Sunday, August 05, 2012

Big Bandwidth Can Unlock a New Competitive Advantage - Blair Levin - Voices - AllThingsD

Big Bandwidth Can Unlock a New Competitive Advantage - Blair Levin - Voices - AllThingsD

I haven't always seen eye to eye with Blair Levin, lead author of the Federal Communications Commission's National Broadband Plan issued in 2010 shortly before he joined the Aspen Institute think tank that year.  However, the above linked opinion article by Levin recently published in All Things D includes a number of statements with which I heartily agree.

First, Levin seems to be abandoning his prior stance that the private sector alone must invest in the massive, multi-billion dollar build of the necessary telecommunications infrastructure America needs to be competitive in an information based economy.  Levin now shares my view that incumbent, investor owned incumbent providers aren't in a position to do so because of their need to pay large dividends in the case of telcos and service high debt loads in the case of cable companies. "When it comes to wireline access to the Internet, instead of discussing upgrades, we are discussing bandwidth caps, tiers and rising prices. Instead of witnessing investment for growth, we are witnessing harvesting for dividends," Levin observes.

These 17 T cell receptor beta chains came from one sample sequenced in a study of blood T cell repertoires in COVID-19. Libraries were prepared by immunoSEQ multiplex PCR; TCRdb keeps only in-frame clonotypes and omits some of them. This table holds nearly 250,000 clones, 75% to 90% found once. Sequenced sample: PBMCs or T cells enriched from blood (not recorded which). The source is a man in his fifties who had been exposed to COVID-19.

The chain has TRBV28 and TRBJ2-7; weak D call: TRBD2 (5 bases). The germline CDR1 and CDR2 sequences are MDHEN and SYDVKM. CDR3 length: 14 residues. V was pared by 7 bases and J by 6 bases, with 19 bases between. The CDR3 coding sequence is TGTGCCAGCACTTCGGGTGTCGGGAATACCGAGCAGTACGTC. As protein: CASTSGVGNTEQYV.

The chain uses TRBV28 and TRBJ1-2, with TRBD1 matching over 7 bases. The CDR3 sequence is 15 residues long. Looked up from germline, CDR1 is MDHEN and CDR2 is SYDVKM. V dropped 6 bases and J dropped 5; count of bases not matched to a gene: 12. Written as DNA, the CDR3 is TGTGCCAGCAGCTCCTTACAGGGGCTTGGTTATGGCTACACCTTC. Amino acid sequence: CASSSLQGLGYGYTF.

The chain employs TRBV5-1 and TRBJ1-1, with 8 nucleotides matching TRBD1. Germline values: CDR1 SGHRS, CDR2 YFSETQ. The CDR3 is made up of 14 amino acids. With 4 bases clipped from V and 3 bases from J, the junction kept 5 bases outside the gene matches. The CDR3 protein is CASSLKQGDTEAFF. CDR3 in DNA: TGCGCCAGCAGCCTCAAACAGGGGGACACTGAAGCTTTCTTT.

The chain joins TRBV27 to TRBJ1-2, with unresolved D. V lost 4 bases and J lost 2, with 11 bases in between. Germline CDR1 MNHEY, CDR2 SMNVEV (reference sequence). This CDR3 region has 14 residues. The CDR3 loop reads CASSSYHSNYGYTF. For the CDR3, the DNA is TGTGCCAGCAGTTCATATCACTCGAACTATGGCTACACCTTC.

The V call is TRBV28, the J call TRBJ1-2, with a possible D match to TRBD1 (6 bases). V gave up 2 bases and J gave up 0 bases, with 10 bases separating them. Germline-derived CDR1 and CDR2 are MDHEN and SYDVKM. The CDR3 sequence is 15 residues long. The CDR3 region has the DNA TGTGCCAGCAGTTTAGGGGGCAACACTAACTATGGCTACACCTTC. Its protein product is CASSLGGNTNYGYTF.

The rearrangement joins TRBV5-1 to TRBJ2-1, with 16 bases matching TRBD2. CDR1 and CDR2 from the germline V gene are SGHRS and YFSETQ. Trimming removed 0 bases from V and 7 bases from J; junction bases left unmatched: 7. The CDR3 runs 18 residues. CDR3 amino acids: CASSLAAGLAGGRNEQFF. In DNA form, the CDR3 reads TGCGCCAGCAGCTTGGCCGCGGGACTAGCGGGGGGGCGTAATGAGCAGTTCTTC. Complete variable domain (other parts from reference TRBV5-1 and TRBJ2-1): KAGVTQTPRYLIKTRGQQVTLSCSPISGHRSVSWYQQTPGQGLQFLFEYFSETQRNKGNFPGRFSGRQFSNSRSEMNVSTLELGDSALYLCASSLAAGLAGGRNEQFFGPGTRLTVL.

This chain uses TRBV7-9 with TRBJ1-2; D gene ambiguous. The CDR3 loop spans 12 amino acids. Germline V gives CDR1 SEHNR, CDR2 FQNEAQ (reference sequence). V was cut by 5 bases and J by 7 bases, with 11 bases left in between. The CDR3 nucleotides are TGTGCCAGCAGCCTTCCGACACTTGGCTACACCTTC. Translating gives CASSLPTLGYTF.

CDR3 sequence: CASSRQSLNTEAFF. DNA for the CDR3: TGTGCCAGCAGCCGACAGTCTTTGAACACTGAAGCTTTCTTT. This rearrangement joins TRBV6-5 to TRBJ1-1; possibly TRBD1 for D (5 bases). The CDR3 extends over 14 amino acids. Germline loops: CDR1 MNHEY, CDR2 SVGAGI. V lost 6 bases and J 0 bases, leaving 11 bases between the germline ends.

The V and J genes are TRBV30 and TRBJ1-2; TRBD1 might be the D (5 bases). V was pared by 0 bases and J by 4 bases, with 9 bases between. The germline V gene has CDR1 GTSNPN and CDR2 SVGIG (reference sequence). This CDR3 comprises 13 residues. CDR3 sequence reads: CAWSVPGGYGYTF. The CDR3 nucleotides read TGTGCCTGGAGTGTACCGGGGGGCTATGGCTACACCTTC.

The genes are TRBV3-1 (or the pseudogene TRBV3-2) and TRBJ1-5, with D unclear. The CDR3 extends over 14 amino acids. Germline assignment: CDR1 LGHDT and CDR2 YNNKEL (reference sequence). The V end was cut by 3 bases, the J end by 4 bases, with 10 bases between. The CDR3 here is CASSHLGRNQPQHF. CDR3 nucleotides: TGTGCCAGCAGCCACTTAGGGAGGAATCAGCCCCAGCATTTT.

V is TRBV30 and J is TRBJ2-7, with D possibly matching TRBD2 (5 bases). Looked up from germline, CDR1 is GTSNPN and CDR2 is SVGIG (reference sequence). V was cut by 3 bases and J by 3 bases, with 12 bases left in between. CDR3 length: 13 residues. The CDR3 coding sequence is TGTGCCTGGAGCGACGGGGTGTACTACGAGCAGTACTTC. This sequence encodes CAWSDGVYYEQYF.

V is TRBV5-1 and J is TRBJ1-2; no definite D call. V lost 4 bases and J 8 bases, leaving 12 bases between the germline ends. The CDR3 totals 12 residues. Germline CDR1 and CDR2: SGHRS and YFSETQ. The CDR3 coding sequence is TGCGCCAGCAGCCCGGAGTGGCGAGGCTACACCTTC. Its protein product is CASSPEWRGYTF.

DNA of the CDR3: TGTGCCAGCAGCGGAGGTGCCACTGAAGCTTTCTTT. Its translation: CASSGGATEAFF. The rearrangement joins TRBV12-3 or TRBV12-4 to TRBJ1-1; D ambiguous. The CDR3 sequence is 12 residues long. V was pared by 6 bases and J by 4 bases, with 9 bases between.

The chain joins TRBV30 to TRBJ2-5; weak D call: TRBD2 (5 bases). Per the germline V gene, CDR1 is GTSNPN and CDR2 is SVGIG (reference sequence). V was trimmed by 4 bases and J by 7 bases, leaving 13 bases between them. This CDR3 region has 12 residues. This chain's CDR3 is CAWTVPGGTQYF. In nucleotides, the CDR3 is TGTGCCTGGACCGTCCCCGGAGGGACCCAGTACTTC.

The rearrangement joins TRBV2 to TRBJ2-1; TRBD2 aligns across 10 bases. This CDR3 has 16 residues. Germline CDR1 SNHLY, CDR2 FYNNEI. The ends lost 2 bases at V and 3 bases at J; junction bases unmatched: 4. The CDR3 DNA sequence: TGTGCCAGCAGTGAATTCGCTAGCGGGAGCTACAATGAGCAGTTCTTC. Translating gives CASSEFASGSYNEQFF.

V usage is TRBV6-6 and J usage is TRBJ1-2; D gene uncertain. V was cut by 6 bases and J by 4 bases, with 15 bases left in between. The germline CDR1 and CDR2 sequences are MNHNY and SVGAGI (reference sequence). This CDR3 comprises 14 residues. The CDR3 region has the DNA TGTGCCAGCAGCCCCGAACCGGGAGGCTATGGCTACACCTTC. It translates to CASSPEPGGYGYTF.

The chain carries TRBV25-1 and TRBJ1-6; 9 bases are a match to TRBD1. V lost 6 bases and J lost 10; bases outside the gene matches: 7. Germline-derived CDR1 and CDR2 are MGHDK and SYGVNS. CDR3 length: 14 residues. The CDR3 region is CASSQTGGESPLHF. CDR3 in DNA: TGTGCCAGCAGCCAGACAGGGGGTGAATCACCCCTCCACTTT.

Levin also appears to have had an epiphany on what premises telecommunications service should be capable of delivering. Two years ago, Levin advocated for the subsidization of infrastructure than could deliver the FCC's minimum throughput standard of 4 Mbs down and 1 Mbs up to nearly all premises by 2020.  Levin now advocates what Andrew Cohill and others have dubbed "big broadband" (I prefer Levin's term, "big bandwidth"), perhaps not surprisingly since Levin also recently founded Gig U, an organization that Levin writes will build "gigabit hubs in nearly a dozen communities across the country, as well as a project to bring a 25X+ upgrade to hundreds of communities in rural America."  As to the latter project, this is the first I've heard of it and will be watching closely since it is these communities and not the university towns prioritized by Gig U that have the greatest need, being effectively disconnected from the Internet and relegated to substandard dialup and satellite connections.